NIHSA To Control Underground Water Extraction
The Nigeria Hydrological Services Agency (NIHSA) in collaboration with the International Atomic Energy Agency are conducting studies that will help regulate the manner in which underground water is being extracted across the country.
It was gathered in Abuja on Monday that the study would enable NIHSA to find out where the country had reasonable groundwater that could be extracted for various purposes.
The Director-General, NIHSA, Clement Nze, told our correspondent that the study was to further assist states in Nigeria that faced severe water supply challenges.
He said, “Our mandate cuts across surface and groundwater. Surface water refers to rivers, dams, lakes and seas. But when it comes to groundwater issues, we have realised that some parts of this country have water challenges, such that most of their water requirements are sourced through groundwater.
“Especially when you talk about areas in the Chad Basin like Maiduguri, Yobe, etc. Now the agency has been carrying out scientific studies of the groundwater resources potential in these areas. We’ve done a lot of studies in collaboration with the International Atomic Energy Agency based in Vienna.”
Nze said the studies were under some specific isotope projects, adding that specialised techniques were used to be able to find out where Nigeria had reasonable groundwater resources.
He said, “Such studies can be able to tell you the age of the water you want to take from under the ground and if the water is too old, as the implication might be that it is not being recharged and that nothing is flowing into it and nothing is going out of it.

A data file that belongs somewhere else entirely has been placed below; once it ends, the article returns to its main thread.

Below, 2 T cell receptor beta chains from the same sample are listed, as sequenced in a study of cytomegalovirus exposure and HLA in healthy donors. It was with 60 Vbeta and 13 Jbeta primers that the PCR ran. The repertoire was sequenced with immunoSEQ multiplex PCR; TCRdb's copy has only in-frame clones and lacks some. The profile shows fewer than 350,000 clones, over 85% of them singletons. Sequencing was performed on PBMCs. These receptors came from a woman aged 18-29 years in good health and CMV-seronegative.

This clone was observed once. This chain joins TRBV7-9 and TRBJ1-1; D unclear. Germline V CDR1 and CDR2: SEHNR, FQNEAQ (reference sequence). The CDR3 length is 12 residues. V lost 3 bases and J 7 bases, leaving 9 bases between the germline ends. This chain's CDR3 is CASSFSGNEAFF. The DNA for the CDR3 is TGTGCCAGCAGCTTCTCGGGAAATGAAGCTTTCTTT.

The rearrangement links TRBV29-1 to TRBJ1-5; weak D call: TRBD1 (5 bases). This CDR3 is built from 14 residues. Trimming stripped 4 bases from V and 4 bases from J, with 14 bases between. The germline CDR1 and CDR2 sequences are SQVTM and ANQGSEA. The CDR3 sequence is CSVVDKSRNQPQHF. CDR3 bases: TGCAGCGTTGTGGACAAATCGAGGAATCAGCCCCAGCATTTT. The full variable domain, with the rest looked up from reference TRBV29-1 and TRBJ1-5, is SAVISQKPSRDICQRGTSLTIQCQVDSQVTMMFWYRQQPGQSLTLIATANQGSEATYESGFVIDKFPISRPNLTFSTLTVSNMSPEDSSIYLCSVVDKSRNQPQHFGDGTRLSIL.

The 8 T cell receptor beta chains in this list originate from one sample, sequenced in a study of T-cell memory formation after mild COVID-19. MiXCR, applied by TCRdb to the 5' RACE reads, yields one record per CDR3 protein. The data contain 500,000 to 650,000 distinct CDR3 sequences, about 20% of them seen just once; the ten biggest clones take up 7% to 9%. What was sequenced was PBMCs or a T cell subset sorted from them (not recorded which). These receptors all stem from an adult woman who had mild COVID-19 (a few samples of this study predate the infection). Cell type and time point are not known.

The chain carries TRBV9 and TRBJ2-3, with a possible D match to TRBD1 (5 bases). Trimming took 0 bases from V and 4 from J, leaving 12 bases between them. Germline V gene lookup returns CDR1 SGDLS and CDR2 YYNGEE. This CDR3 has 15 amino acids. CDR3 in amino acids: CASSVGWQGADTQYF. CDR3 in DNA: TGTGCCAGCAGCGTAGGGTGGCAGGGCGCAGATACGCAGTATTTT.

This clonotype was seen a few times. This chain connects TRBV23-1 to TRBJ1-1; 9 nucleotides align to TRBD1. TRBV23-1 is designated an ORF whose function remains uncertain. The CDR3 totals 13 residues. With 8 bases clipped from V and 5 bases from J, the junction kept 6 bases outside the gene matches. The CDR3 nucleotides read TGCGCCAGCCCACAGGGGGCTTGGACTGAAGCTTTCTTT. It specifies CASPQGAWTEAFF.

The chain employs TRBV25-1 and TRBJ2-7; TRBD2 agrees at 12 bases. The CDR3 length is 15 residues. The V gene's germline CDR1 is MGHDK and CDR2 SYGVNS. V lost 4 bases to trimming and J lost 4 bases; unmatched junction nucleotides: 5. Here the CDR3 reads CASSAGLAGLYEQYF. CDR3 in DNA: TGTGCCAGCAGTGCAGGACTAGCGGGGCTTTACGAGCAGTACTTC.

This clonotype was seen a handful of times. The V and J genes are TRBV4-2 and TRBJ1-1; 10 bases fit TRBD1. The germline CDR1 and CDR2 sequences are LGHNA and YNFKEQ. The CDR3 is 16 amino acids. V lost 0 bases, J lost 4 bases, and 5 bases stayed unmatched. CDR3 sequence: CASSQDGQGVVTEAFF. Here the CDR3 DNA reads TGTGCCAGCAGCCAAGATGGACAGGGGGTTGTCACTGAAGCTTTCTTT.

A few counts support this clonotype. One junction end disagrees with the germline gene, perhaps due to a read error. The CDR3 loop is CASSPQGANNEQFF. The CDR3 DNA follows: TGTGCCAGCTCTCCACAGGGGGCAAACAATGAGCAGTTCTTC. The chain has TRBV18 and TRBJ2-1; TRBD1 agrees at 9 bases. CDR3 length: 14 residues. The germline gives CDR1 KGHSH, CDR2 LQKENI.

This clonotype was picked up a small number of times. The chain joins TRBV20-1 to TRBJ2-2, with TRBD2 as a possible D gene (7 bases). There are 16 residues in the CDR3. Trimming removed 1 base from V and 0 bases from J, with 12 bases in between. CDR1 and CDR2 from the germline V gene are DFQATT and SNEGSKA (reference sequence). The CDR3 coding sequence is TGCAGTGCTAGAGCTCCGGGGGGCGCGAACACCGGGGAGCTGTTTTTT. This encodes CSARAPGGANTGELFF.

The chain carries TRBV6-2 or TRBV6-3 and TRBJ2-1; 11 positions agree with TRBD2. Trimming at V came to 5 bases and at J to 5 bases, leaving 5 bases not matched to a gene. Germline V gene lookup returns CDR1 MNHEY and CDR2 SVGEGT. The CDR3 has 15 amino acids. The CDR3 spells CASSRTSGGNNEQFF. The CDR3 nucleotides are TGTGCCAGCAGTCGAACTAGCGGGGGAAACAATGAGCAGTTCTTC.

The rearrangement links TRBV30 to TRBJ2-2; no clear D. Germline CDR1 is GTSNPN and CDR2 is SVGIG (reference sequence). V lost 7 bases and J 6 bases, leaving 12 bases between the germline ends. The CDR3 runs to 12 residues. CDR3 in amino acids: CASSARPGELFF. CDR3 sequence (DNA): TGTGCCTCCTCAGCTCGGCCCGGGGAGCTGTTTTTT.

“And if we find out that the underground water is fresh, the study will enable us to know where the water is being recharged from or replenished. It tells us its quantity, how to extract the water from the ground and others.
“This is because if you are extracting water from the ground using boreholes and it is not being replenished adequately, if the rate of extraction is not controlled, you may end up causing water stress that won’t be suitable for you. So with this study, we will be able to regulate the rate of extraction of water.”
He further stated that the agency was also carrying out water studies in coastal parts of Nigeria in order to advise citizens on where and how to drill boreholes.
Nze said, “We also have what we call the Saline Water Intrusion Studies in the coastal areas of Nigeria such as Lagos, Ondo, Rivers, Bayelsa and Ebonyi states. Some of these states are within the boundaries of the ocean.
“So saline water intrusion study enables us to advise people not to drill boreholes in some selected locations. And if you must drill in such areas, we can advise you on the depth.
“Not that when you dig down to about 300 meters you say you have found water. Yes, you may get water there but there’s a high possibility that it might be saline or salt water. But if you can go deeper, some even go deeper than 1km to be able to satisfy their water demands and get fresh water.”